FARES and charges for local authority-run transport services look set to rise by up to ten per cent, despite concerns the changes could hit women, rural residents, those on low incomes, older people, those with a disability and some people from ethnic minorities. 

A North Yorkshire County Council meeting later this week is set to hear many of its transport services, ranging from park and ride to community transport, have not been increased for a number of years, leading to them falling behind the fares charged on similar services.

An officers’ report to senior councillors and officers states the income from fares is used to partially offset the operating costs of providing services and it was “not appropriate” for services directly operated by the council to charge lower fares than other similar services.

It states increases of between four and ten per cent were proposed last year, but the rises were not implemented due to the Covid -19 pandemic. It is now proposed to introduce the increases from April 5.

The report states the council and bus operators are receiving a Covid-19 support grant from the Government to support local bus services seeing fewer passengers to ensure that sufficient bus services continue to operate in the right places, and at the right times of day, during the outbreak.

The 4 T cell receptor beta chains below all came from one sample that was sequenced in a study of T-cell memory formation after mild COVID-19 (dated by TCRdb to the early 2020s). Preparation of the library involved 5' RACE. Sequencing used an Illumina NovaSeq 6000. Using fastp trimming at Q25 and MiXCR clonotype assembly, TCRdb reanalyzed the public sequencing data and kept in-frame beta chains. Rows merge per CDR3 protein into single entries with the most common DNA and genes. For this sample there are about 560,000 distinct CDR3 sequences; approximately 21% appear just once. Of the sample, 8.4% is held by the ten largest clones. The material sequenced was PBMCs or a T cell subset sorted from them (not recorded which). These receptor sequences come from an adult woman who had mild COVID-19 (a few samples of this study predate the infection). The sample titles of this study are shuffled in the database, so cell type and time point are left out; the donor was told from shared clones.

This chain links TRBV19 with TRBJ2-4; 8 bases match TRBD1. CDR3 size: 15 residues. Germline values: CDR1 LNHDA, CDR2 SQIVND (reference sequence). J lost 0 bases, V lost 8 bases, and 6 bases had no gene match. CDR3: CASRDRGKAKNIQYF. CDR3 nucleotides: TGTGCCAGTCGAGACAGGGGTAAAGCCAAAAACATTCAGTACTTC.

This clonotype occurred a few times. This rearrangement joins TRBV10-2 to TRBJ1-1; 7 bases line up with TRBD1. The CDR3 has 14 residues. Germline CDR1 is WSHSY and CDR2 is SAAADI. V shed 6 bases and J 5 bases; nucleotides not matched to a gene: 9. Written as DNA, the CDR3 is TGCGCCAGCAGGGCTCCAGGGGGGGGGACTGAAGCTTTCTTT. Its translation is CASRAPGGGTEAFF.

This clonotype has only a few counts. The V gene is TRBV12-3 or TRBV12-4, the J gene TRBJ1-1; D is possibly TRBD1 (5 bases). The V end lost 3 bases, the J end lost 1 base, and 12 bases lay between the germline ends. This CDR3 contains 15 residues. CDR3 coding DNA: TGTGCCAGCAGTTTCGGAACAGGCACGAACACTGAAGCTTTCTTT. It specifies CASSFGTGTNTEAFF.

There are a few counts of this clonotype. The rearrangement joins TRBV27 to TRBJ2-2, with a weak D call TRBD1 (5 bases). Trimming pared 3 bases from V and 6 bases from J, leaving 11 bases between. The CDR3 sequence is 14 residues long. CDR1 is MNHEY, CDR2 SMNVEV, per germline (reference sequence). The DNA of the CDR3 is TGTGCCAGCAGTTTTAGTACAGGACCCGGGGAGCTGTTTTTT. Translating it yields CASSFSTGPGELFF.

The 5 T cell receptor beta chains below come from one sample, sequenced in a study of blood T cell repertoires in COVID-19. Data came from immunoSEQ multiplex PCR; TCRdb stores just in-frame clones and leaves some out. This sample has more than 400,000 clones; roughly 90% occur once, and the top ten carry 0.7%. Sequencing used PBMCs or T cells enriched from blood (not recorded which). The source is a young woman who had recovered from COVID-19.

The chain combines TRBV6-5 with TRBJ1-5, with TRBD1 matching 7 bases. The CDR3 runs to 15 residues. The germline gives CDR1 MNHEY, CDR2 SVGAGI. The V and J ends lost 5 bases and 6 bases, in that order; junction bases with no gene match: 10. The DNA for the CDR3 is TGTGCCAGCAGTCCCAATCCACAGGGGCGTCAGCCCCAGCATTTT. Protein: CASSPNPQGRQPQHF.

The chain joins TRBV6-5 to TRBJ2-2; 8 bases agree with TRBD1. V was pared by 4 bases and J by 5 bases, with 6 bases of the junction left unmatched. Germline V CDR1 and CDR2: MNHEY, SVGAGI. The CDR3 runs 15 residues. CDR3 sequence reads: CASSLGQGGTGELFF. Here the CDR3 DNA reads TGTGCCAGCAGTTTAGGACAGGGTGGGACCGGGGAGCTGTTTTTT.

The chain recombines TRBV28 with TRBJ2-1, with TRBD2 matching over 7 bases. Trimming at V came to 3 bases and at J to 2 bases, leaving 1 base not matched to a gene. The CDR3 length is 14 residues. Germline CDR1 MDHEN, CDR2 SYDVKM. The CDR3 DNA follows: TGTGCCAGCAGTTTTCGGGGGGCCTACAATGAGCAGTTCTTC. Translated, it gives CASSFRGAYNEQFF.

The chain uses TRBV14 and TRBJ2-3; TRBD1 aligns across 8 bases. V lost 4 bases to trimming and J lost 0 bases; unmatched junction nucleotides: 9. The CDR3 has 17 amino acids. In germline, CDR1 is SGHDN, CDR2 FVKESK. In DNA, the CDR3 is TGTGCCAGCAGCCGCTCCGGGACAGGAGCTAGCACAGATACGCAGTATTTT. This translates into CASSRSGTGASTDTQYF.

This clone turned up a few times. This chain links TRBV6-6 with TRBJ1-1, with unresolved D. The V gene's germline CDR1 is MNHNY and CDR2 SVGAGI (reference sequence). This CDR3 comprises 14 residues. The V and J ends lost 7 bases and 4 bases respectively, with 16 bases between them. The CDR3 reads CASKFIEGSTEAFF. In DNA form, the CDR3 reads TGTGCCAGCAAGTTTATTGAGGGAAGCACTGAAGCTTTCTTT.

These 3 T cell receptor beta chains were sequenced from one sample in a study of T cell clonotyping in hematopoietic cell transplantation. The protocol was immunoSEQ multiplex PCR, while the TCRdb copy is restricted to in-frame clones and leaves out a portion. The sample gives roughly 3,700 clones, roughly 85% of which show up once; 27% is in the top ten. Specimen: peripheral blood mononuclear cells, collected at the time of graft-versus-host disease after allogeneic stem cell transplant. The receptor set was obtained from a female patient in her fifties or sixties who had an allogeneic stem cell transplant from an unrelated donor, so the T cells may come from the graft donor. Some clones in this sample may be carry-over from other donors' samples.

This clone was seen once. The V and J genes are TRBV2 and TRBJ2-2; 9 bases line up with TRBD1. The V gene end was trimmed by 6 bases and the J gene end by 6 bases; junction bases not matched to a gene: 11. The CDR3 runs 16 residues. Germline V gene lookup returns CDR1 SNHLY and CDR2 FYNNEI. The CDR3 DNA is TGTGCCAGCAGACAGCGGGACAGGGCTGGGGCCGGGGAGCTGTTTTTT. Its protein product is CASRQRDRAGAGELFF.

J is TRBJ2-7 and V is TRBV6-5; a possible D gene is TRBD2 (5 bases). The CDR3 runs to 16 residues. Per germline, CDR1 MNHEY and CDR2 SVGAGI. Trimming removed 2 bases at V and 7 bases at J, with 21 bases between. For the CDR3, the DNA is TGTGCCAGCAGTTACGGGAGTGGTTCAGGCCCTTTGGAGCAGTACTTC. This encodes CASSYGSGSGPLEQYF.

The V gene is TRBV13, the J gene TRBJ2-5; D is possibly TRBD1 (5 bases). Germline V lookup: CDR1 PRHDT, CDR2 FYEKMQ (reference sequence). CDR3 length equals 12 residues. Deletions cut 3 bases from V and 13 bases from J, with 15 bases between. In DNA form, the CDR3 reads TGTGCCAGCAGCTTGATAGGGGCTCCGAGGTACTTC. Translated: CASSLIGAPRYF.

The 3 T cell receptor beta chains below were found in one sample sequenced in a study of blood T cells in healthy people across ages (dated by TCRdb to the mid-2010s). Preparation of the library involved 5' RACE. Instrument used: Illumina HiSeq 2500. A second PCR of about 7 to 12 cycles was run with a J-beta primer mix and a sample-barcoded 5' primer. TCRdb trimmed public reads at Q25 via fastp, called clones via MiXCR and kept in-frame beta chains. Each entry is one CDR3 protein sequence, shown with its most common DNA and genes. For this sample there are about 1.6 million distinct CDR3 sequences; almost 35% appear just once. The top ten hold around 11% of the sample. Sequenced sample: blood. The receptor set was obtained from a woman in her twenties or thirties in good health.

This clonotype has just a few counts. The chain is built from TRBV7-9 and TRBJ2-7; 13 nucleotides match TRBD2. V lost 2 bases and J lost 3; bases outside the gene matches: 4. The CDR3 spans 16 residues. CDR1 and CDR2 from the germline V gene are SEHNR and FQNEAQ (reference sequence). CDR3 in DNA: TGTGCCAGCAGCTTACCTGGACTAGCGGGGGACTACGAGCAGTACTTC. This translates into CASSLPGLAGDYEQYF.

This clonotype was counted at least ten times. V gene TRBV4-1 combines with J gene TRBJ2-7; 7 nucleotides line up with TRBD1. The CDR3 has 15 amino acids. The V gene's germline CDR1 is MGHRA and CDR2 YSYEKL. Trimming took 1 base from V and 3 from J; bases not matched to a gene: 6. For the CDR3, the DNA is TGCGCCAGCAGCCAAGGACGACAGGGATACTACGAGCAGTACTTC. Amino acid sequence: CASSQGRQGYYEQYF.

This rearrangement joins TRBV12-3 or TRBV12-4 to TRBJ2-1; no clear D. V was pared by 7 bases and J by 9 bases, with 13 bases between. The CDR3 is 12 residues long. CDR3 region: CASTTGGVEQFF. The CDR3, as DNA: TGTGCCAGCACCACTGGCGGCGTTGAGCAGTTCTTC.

The document states as the main objectives of the park and ride service in Whitby are to remove traffic from the town centre, cut congestion and decrease demand for parking, fares need to be attractive compared to the town centre parking charges.

Officers said the proposed increases represent “a fair and proportionate amount compared to inflation to cover the cost increases to the council over the last two years”. 

“This proposal has no direct impact on most groups of people with protected characteristics,” officers said.

“However, it is recognised that increasing some charges does have a minor impact on older people, people with a disability, females and some people from ethnic minorities, as they are more likely to travel by bus. However, given the existence of the concessionary travel scheme those people eligible for a pass will be insulated from the impacts of local bus fare rises given they are entitled to travel free. People living in rural areas and on a low income may also be adversely impacted and may not be eligible for a concessionary fare so will not be insulated as highlighted above.”

The report states officers were aware of the impact and potential effects the proposed increases and would monitor the situation.